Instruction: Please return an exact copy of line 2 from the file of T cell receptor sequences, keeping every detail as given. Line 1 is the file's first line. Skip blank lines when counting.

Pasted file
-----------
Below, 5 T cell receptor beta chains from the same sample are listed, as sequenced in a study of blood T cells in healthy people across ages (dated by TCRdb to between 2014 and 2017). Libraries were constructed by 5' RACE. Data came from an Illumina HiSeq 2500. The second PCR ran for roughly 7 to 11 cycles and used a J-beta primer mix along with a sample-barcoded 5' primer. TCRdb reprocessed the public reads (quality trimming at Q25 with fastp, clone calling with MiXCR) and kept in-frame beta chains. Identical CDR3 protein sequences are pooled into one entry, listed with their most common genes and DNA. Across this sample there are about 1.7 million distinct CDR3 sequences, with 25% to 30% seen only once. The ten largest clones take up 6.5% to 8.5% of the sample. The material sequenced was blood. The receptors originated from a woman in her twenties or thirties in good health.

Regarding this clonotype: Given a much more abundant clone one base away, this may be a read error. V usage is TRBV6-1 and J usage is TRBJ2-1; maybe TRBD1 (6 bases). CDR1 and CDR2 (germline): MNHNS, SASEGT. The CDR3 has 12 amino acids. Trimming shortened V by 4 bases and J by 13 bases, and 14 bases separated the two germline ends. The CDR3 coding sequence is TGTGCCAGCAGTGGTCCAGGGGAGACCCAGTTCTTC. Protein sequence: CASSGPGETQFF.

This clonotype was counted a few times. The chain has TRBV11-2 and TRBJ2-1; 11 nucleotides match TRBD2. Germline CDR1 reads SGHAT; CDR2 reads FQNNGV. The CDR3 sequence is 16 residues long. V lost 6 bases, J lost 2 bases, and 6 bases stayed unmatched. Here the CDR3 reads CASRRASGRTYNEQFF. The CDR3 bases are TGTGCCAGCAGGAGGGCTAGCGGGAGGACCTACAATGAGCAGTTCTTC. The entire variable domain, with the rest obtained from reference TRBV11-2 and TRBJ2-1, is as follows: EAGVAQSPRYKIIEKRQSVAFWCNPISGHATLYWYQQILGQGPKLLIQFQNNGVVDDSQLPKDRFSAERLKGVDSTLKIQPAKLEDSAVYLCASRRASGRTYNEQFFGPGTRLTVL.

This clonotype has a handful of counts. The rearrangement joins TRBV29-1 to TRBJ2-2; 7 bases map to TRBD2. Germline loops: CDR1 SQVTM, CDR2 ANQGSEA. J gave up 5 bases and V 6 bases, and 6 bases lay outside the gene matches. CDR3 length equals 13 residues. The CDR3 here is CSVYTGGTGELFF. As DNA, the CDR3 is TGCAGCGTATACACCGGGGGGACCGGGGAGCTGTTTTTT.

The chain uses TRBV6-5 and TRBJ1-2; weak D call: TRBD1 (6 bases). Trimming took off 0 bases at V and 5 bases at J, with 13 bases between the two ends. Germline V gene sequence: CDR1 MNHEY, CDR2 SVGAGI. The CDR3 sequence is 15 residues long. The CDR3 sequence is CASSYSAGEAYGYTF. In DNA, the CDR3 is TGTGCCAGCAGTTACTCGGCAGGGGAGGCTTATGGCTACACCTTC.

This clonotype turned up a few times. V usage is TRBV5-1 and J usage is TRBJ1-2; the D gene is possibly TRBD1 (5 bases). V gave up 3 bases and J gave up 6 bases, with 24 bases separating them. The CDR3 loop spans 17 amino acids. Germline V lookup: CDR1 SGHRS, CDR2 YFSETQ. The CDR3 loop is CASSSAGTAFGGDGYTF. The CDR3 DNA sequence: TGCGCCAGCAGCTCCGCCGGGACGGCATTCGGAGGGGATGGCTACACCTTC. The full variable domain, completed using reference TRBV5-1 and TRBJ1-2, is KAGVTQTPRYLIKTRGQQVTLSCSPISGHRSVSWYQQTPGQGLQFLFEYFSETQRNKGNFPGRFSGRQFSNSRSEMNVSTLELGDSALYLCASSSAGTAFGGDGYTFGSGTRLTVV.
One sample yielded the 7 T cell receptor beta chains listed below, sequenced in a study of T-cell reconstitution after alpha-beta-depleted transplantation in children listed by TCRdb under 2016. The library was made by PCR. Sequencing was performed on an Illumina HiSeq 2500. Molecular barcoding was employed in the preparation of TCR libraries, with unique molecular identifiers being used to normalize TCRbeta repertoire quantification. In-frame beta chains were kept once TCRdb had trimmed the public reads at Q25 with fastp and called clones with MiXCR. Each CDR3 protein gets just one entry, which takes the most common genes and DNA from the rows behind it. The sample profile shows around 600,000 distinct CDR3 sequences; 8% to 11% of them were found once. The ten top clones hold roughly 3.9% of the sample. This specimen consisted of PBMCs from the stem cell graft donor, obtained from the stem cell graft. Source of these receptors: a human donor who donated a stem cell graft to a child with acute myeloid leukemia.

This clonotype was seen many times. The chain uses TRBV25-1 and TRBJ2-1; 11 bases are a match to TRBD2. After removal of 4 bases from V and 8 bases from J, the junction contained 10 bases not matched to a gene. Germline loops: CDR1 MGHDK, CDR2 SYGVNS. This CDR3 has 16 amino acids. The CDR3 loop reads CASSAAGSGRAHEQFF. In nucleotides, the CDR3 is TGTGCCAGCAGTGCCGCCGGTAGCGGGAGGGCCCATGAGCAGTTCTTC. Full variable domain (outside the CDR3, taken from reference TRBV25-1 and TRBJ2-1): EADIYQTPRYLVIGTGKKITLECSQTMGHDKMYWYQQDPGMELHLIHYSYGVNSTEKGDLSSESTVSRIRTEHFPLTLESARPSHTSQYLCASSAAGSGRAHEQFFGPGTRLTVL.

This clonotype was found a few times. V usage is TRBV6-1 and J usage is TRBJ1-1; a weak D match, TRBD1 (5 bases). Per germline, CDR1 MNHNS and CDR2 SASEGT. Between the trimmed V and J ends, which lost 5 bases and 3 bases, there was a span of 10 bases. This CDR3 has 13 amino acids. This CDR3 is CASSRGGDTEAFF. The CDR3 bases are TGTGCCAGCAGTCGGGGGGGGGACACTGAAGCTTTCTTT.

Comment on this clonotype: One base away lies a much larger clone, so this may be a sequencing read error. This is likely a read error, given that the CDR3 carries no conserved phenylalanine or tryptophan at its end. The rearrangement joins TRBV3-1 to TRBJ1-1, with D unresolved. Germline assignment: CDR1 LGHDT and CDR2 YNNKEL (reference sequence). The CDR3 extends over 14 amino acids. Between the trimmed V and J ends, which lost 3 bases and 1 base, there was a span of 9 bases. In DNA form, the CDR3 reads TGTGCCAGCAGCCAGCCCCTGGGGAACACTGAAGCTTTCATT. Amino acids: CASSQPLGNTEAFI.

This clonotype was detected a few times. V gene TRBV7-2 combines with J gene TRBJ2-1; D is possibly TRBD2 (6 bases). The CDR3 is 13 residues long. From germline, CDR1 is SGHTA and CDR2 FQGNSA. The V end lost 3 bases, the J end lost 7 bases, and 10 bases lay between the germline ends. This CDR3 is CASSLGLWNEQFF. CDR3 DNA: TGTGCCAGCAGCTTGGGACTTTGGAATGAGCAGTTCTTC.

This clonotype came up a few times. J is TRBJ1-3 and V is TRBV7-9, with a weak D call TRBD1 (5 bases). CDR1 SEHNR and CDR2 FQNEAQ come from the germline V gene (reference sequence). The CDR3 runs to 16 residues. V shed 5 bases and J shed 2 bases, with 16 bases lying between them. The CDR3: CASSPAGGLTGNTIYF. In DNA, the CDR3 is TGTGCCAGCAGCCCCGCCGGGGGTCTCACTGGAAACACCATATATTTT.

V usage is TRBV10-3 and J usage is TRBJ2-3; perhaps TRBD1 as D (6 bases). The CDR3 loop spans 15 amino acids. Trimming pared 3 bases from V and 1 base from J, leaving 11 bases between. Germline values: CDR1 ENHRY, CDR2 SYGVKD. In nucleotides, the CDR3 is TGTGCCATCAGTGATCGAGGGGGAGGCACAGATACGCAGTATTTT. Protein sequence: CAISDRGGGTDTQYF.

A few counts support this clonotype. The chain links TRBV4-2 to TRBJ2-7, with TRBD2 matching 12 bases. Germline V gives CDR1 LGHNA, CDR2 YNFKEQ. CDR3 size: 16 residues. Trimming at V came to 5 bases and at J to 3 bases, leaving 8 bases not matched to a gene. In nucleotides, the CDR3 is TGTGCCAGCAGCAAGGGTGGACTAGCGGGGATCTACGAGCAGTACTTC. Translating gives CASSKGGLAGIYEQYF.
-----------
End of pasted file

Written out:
Regarding this clonotype: Given a much more abundant clone one base away, this may be a read error. V usage is TRBV6-1 and J usage is TRBJ2-1; maybe TRBD1 (6 bases). CDR1 and CDR2 (germline): MNHNS, SASEGT. The CDR3 has 12 amino acids. Trimming shortened V by 4 bases and J by 13 bases, and 14 bases separated the two germline ends. The CDR3 coding sequence is TGTGCCAGCAGTGGTCCAGGGGAGACCCAGTTCTTC. Protein sequence: CASSGPGETQFF.